Before GOODRICH, McLAUGHLIN and HASTIE, Circuit Judges.
This is a petition for a writ of mandamus to be directed to the Honorable Frederick V. Follmer, United States District Judge for the Middle District of Pennsylvania. It arises out of an action brought by the New York, Susquehanna and Western Railroad against the Reading Company. In that suit federal jurisdiction is alleged by virtue of diversity of citizenship. The dispute between the parties has to do with the division of receipts from joint through rates established by agreements between Susquehanna and Reading to which certain other railroads, not important here, were also parties. The plaintiff sought a declaration of its rights to these receipts. The case was heard by the district judge. Oral arguments were made, briefs were filed. His order was "that the issues in this proceeding be referred by the parties to the Interstate Commerce Commission of the United States of America for determination by the Commission of such issues and that a certified copy of the report of the Commission be filed with the Court." Thereupon the plaintiff, Susquehanna, petitioned this Court for the mandamus writ.
Petitioner frankly admits that there is in this case no basis for charging the district judge with "arbitrary action, usurpation of power or obvious disregard of the law." See American Airlines v. Forman, 3 Cir., 1953, 204 F.2d 230, 233. But, it says, the district court should be directed to decide the case which it has already heard and over which it has jurisdiction. That we have power to issue a writ of mandamus on this ground if the case calls for it is settled by the Supreme Court's decision in LaBuy v. Howes Leather Co., 1957, 352 U.S. 249, 77 S. Ct. 309, 1 L. Ed. 2d 290. That case also emphasizes strongly the point of view that references to masterships, although provided for by the federal rules, should be very sparingly used by district judges. See Fed.Rules Civ.Proc. rule 53(b), 28 U.S.C. See also United States v. Kirkpatrick, 3 Cir., 1951, 186 F.2d 393. We believe that the same attitude should be taken toward referrals to administrative agencies.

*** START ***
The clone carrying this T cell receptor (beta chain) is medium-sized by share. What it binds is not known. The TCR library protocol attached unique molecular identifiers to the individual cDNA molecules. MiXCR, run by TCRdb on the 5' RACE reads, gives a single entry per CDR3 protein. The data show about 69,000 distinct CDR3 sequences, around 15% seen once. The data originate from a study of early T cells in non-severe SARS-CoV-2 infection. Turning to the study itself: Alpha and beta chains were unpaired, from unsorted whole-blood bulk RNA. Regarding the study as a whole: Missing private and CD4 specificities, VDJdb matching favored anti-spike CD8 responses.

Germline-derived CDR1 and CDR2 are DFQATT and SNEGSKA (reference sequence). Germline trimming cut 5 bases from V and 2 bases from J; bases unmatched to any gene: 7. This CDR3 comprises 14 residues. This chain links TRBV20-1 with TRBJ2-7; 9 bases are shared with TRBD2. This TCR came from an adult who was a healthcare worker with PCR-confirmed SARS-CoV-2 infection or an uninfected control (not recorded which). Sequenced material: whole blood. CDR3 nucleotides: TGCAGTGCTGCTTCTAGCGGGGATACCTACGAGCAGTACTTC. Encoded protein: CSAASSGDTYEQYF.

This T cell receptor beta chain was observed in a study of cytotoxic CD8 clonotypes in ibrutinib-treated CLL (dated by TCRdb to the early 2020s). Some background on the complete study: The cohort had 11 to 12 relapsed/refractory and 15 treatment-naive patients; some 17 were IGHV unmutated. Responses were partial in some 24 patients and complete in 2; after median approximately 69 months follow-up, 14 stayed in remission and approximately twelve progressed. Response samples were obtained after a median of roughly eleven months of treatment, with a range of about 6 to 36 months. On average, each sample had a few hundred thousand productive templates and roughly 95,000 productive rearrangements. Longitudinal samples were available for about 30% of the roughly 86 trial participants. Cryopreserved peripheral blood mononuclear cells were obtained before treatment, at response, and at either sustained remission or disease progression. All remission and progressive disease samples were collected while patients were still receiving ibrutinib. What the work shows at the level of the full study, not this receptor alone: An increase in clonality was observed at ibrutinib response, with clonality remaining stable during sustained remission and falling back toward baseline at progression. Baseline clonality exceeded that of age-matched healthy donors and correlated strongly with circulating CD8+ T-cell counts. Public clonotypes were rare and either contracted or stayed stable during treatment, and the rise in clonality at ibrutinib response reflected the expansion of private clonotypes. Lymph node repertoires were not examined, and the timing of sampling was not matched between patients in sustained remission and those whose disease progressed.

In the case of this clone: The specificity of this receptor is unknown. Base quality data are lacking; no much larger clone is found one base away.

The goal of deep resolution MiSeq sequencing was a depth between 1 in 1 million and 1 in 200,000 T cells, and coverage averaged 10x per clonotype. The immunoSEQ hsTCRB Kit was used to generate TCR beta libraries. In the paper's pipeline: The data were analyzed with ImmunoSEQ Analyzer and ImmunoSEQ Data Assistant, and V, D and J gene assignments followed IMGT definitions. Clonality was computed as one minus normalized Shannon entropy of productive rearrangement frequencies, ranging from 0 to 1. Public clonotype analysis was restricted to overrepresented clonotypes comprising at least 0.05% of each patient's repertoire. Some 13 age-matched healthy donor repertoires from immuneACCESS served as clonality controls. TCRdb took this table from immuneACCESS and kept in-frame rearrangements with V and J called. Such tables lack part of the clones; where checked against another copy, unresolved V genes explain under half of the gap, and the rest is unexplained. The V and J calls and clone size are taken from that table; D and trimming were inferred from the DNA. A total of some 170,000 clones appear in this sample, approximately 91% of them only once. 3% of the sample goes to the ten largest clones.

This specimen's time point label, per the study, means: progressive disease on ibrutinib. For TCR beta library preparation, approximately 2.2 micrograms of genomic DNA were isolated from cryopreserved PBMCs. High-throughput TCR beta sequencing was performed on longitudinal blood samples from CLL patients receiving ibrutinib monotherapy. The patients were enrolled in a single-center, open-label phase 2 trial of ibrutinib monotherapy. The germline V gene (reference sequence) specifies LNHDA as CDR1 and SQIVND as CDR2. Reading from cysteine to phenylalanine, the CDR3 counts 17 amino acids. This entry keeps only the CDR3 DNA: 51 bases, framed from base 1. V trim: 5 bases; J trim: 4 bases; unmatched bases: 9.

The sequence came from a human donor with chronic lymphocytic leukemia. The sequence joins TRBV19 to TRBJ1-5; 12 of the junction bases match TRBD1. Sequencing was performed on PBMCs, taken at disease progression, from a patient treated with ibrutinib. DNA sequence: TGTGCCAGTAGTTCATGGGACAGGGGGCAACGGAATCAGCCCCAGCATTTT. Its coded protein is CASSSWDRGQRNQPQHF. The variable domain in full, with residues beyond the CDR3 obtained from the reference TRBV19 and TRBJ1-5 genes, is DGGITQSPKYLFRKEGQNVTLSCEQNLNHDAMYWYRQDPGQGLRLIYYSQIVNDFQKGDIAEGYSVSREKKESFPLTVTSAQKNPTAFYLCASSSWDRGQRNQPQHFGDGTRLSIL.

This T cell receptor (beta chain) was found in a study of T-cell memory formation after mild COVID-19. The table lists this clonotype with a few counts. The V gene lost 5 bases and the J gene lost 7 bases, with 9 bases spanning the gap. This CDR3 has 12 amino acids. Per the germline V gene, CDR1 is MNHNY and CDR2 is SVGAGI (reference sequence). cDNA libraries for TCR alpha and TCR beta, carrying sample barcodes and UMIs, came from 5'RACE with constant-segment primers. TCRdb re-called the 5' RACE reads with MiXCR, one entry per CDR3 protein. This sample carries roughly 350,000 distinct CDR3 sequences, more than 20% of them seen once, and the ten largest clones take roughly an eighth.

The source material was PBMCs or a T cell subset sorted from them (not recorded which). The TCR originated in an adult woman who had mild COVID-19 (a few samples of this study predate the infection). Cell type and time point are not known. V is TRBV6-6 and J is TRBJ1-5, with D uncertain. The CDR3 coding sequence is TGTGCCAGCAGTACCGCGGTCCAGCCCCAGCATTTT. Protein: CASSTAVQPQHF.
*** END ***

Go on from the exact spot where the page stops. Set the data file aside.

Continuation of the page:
But it is a practice for which there is authority in instances where, at least, the agency has some competence to resolve the issues involved.*fn1 See United States v. Western Pac. R.R., 1956, 352 U.S. 59, 77 S. Ct. 161, 1 L. Ed. 2d 126; United States v. Chesapeake & O.R.R., 1956, 352 U.S. 77, 77 S. Ct. 172, 1 L. Ed. 2d 140; General American Tank Car Corp. v. El Dorado Terminal Co., 1940, 308 U.S. 422, 60 S.Ct 325, 84 L. Ed. 361. However, not every litigation of this nature includes subject matter of the sort which makes reference to administrative expertise a necessary or desirable procedure. See Great Northern Ry. Co. v. Merchants Elevator Co., 1922, 259 U.S. 285, 42 S. Ct. 477, 66 L. Ed. 943. Our problem here is to determine whether, in the light of the LaBuy opinion, the judge was badly ill-advised in exercising this authority by referring the issues involved in this case to another body for advice.*fn2
The division agreement in controversy was dated September 15, 1947. It lists two stations for Susquehanna:
(a) Station 2265, Edgewater, N.J., Percentage Group BB;
(b) Station 2266, Edgewater Docks (New York Harbor Lighterage Points), N.J., Percentage Group 18.